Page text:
I can share. I was 22, when I lost my father to a rare disease so, I had this wake up moment, just as I was stepping into my career, and I was in the Bay Area growing up, and I was seeing kind of the explosion of tech, but also a passion for change and social change and seeing what we were capable of. I, in hindsight, see it as a real gift that I had this really deeply impactful moment in my own life at a time when I had to reckon with, what, do I want my own legacy to be? Or just how do I want to spend my time here on Earth, knowing that life is short, and you have this opportunity to make it count. I got to step into the career with that kind of intention because of this devastating thing that had happened in our family.

 

Jessica Lauretti  38:02  

I think that, you know, personal experience is something that drives so many and motivates so many to do this kind of work, stand up for injustice, become activists, things like that. I just think it’s such an interesting time that we’re living in where, you know, when I was growing up, or as in high school in college, it never really occurred to me that this could be a job that I had. That I could pair my passion for social justice with what I did with my time every day. I think it’s just a really interesting space and time that we’re living in. Do you have any advice that you would give to young people who are, you know, potentially looking to pursue a career in social impact work? Liz,

 

Liz Loudy  38:52  

I think it’s surrounding yourself with the right people. Whether it’s your co workers, team members, who you partner with, people who believe in the same work and champion it. Because, with this kind of work, whether it’s a project and an ad campaign, or if it is your actual day to day job, you’re going to be met with challenges. I get backlash. The right people are everything. They’re going to inspire you to keep going when you’re met with anything challenging. They’re going to really be there to support you and remind you that what you’re doing is really important and it needs to be out in the world. Otto?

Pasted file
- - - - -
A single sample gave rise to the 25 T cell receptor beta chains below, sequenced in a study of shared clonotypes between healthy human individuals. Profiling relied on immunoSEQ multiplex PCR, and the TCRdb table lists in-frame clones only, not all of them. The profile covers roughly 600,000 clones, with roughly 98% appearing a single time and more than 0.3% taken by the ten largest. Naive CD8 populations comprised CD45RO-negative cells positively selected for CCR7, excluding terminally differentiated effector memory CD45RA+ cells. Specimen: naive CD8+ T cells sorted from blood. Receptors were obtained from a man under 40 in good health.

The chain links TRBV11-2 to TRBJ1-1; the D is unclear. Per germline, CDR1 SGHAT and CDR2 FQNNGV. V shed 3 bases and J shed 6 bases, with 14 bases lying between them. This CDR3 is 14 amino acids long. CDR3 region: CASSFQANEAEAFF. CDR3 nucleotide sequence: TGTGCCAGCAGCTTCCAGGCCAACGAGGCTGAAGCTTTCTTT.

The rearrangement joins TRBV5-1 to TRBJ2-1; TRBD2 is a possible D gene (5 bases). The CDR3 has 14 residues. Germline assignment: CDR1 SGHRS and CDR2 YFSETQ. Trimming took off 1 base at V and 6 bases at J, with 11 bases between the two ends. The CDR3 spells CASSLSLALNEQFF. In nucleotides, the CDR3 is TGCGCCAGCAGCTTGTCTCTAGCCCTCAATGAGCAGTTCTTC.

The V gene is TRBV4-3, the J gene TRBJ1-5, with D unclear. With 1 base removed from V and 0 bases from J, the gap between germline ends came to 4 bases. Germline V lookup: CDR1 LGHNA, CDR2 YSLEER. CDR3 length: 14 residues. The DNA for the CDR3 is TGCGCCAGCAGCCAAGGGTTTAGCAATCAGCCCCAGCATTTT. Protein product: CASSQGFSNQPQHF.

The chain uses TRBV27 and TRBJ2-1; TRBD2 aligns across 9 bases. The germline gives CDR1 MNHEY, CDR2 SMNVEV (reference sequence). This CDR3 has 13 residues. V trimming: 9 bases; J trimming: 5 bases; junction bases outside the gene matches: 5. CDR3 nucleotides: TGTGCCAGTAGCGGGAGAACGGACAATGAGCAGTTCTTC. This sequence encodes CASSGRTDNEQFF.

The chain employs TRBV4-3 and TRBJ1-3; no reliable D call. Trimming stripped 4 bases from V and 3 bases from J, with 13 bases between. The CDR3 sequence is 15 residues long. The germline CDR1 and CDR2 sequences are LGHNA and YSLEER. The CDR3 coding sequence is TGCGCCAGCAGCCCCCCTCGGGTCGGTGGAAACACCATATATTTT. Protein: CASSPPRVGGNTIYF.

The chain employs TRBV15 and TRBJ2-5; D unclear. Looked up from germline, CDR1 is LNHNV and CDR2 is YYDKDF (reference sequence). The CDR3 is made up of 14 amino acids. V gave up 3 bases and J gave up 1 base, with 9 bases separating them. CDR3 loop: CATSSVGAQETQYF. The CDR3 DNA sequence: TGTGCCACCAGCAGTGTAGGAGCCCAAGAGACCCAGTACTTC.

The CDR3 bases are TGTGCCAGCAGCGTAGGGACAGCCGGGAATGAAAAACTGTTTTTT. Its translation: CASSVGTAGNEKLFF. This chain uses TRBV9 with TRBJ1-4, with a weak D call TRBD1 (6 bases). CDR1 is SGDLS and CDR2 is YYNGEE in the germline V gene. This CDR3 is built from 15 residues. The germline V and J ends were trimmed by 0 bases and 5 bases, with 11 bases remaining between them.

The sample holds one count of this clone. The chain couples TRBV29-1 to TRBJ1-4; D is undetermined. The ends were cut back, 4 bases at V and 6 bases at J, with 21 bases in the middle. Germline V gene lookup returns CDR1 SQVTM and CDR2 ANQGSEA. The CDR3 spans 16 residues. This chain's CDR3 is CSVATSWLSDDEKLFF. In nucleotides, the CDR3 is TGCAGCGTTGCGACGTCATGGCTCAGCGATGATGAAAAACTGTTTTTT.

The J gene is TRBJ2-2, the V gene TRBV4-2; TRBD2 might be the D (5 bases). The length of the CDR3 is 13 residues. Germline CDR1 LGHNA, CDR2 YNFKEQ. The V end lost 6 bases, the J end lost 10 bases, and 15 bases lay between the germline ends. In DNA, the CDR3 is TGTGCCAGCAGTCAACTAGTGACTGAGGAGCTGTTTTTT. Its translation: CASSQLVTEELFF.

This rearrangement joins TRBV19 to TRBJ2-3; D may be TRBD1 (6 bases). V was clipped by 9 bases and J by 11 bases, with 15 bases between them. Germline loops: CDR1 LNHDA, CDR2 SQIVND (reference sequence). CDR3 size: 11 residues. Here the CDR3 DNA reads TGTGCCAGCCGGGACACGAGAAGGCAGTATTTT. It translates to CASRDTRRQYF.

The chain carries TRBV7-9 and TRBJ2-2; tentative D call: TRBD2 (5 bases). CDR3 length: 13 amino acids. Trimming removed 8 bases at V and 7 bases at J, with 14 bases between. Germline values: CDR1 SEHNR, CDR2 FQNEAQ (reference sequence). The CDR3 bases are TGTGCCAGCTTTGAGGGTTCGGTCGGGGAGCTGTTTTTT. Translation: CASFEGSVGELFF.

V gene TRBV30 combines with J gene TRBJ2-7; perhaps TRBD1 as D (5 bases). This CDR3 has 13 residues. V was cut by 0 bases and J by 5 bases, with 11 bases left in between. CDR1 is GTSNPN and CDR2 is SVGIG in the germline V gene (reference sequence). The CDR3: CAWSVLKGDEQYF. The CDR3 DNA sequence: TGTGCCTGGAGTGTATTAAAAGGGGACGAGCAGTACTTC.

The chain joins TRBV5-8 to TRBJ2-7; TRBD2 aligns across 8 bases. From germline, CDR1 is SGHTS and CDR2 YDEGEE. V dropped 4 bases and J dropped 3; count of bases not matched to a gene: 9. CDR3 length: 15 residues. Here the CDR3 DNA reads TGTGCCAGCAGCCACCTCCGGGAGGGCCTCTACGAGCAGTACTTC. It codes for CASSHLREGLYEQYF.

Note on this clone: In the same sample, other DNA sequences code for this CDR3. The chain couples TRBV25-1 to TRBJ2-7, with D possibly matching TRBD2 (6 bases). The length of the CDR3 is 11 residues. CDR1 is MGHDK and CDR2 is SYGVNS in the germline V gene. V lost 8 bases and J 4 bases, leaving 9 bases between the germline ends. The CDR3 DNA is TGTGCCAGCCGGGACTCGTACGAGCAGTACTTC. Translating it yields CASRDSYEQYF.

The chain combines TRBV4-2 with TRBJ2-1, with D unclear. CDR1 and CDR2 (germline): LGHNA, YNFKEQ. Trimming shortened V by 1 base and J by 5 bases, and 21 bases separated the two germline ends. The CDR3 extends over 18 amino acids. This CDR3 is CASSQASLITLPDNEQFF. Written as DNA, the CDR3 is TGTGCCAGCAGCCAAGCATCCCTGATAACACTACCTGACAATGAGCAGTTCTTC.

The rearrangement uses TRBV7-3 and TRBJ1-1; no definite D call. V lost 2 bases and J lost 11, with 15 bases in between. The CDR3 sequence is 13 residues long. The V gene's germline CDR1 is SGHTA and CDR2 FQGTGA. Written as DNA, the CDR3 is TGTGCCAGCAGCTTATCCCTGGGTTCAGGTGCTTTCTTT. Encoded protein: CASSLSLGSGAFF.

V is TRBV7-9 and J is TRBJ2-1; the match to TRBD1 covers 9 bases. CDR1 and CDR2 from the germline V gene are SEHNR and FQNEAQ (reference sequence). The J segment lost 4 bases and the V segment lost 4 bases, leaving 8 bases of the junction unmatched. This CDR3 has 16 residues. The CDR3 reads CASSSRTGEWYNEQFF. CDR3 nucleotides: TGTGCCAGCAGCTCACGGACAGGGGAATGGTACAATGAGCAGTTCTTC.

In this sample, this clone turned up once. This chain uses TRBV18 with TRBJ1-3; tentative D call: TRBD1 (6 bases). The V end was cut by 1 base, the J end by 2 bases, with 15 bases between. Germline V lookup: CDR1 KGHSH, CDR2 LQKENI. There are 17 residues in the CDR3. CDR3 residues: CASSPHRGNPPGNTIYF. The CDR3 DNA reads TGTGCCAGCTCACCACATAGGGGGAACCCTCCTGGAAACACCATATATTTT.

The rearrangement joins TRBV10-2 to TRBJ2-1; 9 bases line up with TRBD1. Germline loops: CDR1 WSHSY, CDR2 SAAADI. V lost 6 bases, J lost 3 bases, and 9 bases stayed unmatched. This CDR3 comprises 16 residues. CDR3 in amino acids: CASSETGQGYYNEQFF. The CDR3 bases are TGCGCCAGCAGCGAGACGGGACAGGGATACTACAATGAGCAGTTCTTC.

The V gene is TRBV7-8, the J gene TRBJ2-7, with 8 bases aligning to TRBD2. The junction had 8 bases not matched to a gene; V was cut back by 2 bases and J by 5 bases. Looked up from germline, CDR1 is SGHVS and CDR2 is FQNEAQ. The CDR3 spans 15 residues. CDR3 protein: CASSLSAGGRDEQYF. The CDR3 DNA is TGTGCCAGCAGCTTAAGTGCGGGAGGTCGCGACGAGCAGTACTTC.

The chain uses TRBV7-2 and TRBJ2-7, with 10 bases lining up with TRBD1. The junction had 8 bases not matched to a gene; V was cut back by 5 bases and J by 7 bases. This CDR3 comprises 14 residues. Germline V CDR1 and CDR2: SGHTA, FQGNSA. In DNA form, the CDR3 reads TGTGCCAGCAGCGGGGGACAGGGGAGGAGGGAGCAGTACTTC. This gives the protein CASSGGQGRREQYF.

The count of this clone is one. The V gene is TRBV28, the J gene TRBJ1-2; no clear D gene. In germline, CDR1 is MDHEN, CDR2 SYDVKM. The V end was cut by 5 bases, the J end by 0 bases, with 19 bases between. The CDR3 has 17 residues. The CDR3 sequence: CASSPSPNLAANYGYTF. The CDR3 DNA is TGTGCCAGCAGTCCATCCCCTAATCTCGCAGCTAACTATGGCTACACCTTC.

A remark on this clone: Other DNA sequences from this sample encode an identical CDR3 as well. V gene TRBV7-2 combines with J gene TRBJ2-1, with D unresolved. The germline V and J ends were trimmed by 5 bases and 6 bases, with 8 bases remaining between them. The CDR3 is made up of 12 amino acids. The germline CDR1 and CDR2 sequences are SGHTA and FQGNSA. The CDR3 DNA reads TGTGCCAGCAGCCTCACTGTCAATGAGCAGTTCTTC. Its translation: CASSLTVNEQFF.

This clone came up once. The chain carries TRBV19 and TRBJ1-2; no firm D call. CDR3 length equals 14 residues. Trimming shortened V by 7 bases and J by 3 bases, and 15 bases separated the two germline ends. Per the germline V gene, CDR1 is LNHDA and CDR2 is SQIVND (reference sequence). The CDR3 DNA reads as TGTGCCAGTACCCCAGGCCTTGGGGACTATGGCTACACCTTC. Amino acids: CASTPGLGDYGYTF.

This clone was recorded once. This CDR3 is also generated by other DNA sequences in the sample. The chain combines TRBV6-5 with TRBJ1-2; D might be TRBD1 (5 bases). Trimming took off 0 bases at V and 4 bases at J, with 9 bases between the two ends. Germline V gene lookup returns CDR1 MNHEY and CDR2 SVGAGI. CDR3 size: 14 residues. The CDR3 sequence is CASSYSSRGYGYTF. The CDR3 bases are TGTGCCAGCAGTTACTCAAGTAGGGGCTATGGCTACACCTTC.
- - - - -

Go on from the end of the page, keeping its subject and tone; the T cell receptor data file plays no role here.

Otto Bell  39:40  

How would you start that? I think anybody coming into the sector should be incredibly aware of how mutable and evolving it all is. Right? A purpose seems to be often treated as a kind of unknown, unflagging, unchanging commitment. The truth is, it used to be enough to say that you were involved in it or giving money to certain projects. Then I think more and more people demanded to see the actual results, or outcome of a company organization’s commitment to a charity, I’m speaking from, from an advertiser’s point of view. Then you have these seismic events, like, you know, what’s going on right now. Which changes, you know, for a long time, we’ve been having a conversation about, almost at the top of the hierarchy of needs, about self actualization, about bringing your authentic self to work, and so on. Then you see, the basic tenets of shelter, and survival kind of upended. And what does that mean, for our industry in the type of campaigns that we tackle, and the kind of messages that we want to communicate over the next year? I mean, the big thorny challenges that we’ve been looking at haven’t gone away from climate change, and indeed, the events that are happening in Europe could accelerate those concerns that we have as well. Whether it’s equity or climate change, or any of the big, longer burning issues. But I just think that it is not an unchanging industry. I think it continues to move very quickly. Anybody entering into it needs to really become a student of these various, you know, shifts that continue to happen each and every day.

 

Jessica Lauretti  41:35  

Yeah, absolutely. I think, you know, we used to the way that a lot of corporations, for example, used to approach this work as corporate social responsibility, right, where they had their business model and the work that they were doing over here, and then maybe they donated to some nonprofits to kind of offset that on the other side.  Now, the way that I think culturally we’re looking at this is to have a real integration, especially from the business perspective between a brand’s voice a brand’s business model, and the way that they show up every day in society in terms of sustainability, equity, a variety of